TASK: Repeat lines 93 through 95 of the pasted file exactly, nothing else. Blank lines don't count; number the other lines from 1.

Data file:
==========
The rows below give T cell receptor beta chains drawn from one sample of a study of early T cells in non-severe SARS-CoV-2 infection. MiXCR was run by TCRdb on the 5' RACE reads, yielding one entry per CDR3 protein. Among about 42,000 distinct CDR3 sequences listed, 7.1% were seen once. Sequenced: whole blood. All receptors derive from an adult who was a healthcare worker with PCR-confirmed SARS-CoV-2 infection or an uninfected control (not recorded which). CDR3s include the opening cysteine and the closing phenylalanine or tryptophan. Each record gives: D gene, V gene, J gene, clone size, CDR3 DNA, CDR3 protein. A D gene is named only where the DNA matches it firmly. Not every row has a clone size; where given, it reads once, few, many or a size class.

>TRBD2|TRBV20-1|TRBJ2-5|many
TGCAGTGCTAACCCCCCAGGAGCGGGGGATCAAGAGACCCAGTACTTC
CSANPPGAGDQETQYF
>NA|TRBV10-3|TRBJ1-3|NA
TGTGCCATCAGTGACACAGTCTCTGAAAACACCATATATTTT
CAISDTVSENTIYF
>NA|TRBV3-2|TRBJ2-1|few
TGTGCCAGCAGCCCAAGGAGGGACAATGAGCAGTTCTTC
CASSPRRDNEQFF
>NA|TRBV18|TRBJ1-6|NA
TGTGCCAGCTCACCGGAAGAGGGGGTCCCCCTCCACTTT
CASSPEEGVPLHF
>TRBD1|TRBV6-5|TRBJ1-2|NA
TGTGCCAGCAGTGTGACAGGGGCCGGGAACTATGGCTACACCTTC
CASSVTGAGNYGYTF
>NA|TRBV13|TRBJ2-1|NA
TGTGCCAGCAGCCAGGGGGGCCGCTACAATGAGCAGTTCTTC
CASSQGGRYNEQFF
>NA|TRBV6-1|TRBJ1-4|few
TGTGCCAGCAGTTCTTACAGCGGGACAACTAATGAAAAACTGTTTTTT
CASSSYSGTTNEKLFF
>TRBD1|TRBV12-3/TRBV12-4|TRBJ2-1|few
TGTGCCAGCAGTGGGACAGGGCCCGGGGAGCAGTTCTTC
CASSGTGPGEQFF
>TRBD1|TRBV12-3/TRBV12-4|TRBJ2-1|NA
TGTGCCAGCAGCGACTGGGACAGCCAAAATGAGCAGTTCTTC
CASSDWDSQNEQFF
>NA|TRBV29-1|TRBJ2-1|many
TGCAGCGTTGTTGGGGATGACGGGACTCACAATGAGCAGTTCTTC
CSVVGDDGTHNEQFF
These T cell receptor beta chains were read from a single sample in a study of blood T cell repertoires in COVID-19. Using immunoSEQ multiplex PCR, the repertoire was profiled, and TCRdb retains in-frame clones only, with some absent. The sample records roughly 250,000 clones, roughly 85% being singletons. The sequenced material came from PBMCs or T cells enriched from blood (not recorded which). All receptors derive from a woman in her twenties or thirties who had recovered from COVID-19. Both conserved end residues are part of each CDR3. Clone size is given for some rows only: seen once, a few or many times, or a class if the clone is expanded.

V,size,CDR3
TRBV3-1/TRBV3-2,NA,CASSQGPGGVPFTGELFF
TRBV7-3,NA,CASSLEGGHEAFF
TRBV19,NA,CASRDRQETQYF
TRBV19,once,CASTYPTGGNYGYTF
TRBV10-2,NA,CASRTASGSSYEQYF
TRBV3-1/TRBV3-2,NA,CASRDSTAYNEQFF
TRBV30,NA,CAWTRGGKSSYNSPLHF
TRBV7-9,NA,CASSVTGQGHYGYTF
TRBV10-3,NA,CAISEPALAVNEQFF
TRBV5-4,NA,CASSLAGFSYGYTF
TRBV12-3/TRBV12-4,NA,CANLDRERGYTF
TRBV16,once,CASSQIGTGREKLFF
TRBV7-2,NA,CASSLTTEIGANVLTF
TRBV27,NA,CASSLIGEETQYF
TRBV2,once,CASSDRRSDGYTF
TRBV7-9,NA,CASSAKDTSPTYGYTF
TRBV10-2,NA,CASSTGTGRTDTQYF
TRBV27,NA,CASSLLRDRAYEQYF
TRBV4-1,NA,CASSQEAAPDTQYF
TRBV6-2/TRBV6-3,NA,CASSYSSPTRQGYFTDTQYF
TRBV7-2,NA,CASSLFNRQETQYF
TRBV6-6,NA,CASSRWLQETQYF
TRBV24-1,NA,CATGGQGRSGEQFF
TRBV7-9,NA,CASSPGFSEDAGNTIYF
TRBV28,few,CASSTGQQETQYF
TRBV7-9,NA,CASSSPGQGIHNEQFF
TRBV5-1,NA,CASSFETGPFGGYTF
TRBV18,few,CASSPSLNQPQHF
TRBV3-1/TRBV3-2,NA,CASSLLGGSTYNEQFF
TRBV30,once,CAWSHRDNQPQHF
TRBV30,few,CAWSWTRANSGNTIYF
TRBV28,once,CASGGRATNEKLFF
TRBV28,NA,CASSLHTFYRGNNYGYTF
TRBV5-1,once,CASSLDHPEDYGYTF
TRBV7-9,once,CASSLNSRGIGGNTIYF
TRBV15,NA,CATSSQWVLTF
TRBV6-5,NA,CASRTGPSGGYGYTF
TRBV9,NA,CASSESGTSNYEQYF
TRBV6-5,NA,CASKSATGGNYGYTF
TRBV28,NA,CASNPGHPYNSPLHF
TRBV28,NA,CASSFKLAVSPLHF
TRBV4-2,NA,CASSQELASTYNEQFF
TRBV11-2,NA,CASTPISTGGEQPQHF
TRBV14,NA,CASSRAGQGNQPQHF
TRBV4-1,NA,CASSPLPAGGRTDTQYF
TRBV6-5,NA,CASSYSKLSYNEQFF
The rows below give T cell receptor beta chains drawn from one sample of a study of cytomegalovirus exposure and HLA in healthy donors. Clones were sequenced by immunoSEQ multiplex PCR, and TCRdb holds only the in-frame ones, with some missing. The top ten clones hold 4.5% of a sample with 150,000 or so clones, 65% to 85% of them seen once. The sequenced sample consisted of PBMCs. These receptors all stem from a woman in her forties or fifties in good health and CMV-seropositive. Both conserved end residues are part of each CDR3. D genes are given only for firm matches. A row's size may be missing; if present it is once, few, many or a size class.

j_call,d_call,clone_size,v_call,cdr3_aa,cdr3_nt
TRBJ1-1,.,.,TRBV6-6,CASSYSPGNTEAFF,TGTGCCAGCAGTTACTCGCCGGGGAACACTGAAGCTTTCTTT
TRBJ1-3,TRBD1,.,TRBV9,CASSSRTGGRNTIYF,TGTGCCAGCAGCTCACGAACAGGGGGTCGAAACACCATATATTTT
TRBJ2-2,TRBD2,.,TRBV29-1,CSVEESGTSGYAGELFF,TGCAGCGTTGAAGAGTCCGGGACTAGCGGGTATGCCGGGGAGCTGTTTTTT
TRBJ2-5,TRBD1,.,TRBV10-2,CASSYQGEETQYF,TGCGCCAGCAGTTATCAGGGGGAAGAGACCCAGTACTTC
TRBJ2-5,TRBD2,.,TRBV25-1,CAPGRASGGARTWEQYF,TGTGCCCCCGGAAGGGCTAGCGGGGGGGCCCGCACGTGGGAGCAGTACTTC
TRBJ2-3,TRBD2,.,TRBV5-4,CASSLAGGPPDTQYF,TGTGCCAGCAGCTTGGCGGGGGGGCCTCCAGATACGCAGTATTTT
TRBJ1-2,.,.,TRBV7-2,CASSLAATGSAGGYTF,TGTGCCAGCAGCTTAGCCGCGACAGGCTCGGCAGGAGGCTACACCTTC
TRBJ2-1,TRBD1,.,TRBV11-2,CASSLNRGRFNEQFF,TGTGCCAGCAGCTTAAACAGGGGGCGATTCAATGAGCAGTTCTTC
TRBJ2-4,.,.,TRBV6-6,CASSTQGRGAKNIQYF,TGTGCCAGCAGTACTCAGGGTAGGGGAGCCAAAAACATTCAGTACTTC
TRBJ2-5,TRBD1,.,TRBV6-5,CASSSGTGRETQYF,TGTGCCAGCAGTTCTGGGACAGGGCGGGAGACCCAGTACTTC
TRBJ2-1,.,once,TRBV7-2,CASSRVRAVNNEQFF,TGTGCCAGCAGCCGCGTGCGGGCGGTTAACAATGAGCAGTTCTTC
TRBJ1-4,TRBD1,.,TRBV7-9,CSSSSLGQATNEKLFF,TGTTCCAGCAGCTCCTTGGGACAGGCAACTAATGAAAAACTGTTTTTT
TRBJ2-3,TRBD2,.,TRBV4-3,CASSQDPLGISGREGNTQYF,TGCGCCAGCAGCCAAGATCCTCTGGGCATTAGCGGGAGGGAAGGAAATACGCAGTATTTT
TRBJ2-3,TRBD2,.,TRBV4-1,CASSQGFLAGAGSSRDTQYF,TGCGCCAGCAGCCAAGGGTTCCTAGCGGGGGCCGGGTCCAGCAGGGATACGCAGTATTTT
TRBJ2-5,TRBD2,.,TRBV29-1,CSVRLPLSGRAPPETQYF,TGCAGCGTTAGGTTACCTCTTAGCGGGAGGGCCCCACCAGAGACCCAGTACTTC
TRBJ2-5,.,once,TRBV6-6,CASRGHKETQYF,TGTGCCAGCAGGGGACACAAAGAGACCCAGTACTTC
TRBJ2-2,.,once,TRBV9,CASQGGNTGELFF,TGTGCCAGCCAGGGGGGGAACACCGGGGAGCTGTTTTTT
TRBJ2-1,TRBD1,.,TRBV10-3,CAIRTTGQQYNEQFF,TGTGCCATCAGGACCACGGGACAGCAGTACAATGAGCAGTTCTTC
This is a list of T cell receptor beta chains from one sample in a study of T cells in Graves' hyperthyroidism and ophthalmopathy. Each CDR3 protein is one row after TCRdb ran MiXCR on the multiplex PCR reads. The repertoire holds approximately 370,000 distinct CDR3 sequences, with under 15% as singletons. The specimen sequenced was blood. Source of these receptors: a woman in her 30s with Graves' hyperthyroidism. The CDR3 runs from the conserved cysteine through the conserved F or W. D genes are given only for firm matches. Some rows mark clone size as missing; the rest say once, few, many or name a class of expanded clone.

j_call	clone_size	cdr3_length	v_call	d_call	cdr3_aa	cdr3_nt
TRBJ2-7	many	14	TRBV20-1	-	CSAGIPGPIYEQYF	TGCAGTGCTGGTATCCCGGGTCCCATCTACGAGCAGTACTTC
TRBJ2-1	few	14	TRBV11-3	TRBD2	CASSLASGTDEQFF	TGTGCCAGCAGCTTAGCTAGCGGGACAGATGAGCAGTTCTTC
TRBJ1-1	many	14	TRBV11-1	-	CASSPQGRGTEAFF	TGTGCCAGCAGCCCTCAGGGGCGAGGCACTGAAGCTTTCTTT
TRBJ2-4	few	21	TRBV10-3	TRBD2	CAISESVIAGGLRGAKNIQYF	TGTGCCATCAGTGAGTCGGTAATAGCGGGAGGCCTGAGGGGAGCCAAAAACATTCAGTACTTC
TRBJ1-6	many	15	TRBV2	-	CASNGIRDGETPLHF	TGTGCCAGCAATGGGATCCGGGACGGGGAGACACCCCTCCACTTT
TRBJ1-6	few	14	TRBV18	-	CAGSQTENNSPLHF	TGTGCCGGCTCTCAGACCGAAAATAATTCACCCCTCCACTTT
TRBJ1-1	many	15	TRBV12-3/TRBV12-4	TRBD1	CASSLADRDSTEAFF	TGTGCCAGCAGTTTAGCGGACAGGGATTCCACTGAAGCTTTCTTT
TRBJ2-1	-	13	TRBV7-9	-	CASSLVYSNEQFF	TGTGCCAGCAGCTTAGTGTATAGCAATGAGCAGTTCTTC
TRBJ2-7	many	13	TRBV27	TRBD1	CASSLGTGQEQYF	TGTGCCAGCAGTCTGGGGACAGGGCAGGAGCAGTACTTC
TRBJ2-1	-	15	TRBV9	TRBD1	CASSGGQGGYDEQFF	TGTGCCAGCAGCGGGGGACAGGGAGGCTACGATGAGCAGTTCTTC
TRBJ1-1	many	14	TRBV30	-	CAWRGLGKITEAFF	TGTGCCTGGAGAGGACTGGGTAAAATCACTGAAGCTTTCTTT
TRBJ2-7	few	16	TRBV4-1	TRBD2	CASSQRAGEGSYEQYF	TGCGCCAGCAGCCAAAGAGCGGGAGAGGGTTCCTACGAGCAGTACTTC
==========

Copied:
TRBJ1-4,TRBD1,.,TRBV7-9,CSSSSLGQATNEKLFF,TGTTCCAGCAGCTCCTTGGGACAGGCAACTAATGAAAAACTGTTTTTT
TRBJ2-3,TRBD2,.,TRBV4-3,CASSQDPLGISGREGNTQYF,TGCGCCAGCAGCCAAGATCCTCTGGGCATTAGCGGGAGGGAAGGAAATACGCAGTATTTT
TRBJ2-3,TRBD2,.,TRBV4-1,CASSQGFLAGAGSSRDTQYF,TGCGCCAGCAGCCAAGGGTTCCTAGCGGGGGCCGGGTCCAGCAGGGATACGCAGTATTTT